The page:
William, joined by the forces of Brandenburg and Liege, and with his army swelled to a hundred thousand men, advanced to the Mehaigne, within cannon-shot of Luxembourg's camp, but there he found himself stopped. Luxembourg's army lay on the other bank of the river, and was so strongly posted, and watched so vigilantly every movement of William, that he saw no means of forcing a way towards the belligerent city. Whilst thus impeded by the river and the vast force of Luxembourg, nature came to complete the chafing king's mortifications. Heavy rains set in on St. Medard's day, the 8th of June, the French St. Swithin. The rivers burst their banks, and the whole country lay under water. If William had the means to cross the river, the drenching torrents and the muddy soil rendered ail military operations impossible. Louis with difficulty could keep his men to their posts in the siege. Still the assault was pushed on. Cohorn, the engineer, was disabled by a severe wound whilst defending a fort on which he greatly prided himself; and from that hour the defence languished. Brabazon was a man of no spirit; Cohorn's fort was taken, and the town surrendered on the 20th of June.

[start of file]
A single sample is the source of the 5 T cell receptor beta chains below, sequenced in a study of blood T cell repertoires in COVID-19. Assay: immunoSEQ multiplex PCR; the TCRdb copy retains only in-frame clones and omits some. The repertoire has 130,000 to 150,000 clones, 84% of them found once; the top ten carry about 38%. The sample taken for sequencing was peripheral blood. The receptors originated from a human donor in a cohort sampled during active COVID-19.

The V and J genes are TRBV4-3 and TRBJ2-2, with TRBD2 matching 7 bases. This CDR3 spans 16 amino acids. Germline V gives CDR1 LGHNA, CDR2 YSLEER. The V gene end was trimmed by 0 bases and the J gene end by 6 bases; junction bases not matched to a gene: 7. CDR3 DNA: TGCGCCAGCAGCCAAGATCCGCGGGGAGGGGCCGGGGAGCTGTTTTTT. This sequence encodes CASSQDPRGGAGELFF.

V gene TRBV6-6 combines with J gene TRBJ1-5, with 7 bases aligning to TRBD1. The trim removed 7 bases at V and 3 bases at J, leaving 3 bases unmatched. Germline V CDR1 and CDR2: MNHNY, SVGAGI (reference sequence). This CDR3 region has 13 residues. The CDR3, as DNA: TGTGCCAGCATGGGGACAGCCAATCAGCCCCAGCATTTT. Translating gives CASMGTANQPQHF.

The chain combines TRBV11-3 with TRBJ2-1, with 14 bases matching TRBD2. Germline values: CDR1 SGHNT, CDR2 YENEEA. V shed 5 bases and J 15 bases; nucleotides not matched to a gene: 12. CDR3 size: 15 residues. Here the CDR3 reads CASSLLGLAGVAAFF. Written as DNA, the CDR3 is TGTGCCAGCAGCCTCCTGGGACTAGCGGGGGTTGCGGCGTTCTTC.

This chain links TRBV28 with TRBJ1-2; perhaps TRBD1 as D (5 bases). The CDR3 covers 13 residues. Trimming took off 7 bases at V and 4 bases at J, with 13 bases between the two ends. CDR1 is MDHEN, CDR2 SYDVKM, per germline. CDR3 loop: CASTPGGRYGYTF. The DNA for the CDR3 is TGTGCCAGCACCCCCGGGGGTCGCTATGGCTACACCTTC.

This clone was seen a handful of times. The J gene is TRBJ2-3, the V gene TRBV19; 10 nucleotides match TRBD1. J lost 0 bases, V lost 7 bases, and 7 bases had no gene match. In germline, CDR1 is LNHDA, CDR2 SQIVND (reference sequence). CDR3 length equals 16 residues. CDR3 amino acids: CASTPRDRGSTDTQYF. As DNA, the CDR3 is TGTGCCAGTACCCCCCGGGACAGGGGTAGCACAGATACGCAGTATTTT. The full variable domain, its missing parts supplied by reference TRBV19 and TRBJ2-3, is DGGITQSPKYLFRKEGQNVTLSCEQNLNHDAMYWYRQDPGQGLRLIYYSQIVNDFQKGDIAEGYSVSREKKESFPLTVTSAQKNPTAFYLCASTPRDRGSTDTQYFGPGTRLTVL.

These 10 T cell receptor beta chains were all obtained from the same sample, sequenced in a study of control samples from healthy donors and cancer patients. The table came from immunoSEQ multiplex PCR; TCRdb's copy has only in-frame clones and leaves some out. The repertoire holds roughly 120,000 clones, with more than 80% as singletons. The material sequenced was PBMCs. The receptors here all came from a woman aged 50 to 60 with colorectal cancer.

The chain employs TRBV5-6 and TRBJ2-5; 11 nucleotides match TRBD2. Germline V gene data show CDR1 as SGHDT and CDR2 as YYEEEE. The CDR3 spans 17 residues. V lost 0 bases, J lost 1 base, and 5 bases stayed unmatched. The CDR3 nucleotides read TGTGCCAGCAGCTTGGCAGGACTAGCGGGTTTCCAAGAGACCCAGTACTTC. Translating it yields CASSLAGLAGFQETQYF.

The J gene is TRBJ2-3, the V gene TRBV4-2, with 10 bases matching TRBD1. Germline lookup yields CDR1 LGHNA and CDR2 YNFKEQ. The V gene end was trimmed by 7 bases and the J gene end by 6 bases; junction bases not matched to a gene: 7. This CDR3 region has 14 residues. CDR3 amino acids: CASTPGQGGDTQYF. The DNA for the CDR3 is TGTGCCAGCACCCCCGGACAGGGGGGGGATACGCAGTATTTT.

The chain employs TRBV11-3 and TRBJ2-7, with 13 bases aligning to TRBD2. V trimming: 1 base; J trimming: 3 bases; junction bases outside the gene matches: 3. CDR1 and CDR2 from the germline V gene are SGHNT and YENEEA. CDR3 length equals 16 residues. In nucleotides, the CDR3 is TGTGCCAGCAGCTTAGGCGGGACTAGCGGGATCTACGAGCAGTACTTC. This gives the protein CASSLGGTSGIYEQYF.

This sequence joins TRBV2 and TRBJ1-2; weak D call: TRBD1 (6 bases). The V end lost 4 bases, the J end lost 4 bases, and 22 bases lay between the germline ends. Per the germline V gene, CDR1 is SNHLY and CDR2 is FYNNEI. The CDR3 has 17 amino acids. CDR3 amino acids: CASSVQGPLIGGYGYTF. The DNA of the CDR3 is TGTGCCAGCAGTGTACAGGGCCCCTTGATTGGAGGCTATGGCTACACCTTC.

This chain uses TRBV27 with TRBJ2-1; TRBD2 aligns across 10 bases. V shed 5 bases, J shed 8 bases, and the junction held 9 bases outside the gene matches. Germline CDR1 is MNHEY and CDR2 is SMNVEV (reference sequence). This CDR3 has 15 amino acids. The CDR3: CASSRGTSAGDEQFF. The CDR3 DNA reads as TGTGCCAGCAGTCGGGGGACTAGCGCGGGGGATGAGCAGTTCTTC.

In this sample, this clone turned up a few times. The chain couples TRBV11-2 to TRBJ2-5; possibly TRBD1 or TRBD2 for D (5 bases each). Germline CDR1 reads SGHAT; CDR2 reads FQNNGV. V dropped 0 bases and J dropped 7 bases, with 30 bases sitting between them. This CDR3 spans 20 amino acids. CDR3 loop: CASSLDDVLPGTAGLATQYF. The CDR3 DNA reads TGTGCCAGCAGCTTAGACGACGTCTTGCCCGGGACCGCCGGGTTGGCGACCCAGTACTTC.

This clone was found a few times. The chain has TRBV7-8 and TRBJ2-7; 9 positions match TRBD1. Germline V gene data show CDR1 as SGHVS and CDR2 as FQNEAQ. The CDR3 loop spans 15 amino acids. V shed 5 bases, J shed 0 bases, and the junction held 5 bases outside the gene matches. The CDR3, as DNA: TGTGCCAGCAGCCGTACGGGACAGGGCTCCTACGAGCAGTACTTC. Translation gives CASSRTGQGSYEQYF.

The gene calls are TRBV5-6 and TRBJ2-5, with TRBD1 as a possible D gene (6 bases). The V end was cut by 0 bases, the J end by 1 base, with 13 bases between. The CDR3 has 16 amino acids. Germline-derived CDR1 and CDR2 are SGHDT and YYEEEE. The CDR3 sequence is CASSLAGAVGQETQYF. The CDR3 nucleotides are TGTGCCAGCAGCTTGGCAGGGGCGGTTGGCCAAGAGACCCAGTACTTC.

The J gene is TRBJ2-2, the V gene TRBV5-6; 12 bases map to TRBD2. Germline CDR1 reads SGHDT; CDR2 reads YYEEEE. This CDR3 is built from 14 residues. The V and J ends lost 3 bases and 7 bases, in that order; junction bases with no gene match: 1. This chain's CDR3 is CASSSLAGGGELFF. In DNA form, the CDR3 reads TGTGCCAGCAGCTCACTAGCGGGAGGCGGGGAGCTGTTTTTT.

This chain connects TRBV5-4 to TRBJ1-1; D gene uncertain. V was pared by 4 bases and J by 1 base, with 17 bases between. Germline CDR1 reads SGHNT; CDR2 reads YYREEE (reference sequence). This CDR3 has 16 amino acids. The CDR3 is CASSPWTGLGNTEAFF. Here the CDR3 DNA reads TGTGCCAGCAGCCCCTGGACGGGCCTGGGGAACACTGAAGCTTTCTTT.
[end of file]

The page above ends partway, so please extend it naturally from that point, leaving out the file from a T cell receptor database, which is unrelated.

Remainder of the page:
The exultation of Louis and the French on the fall of Namur was unbounded. This triumph had been won in the very presence of William and the allies at the head of a hundred thousand men. He ordered medals to be struck to commemorate this success, which his flatterers, and amongst them Boileau himself, declared was more glorious than the mastery of Troy by the Greeks. Te Deum was sung in Paris; the French nation was in ecstacies, and Louis returned to Versailles to enjoy all the incense of his elated courtiers and mistresses. But he did not return without a sting to his triumph. The news of a signal defeat of his fleet at La Hogue reached him even as he lay before Namur, and the thunder of William's artillery at the great intelligence wounded his vanity though it could not reach his army.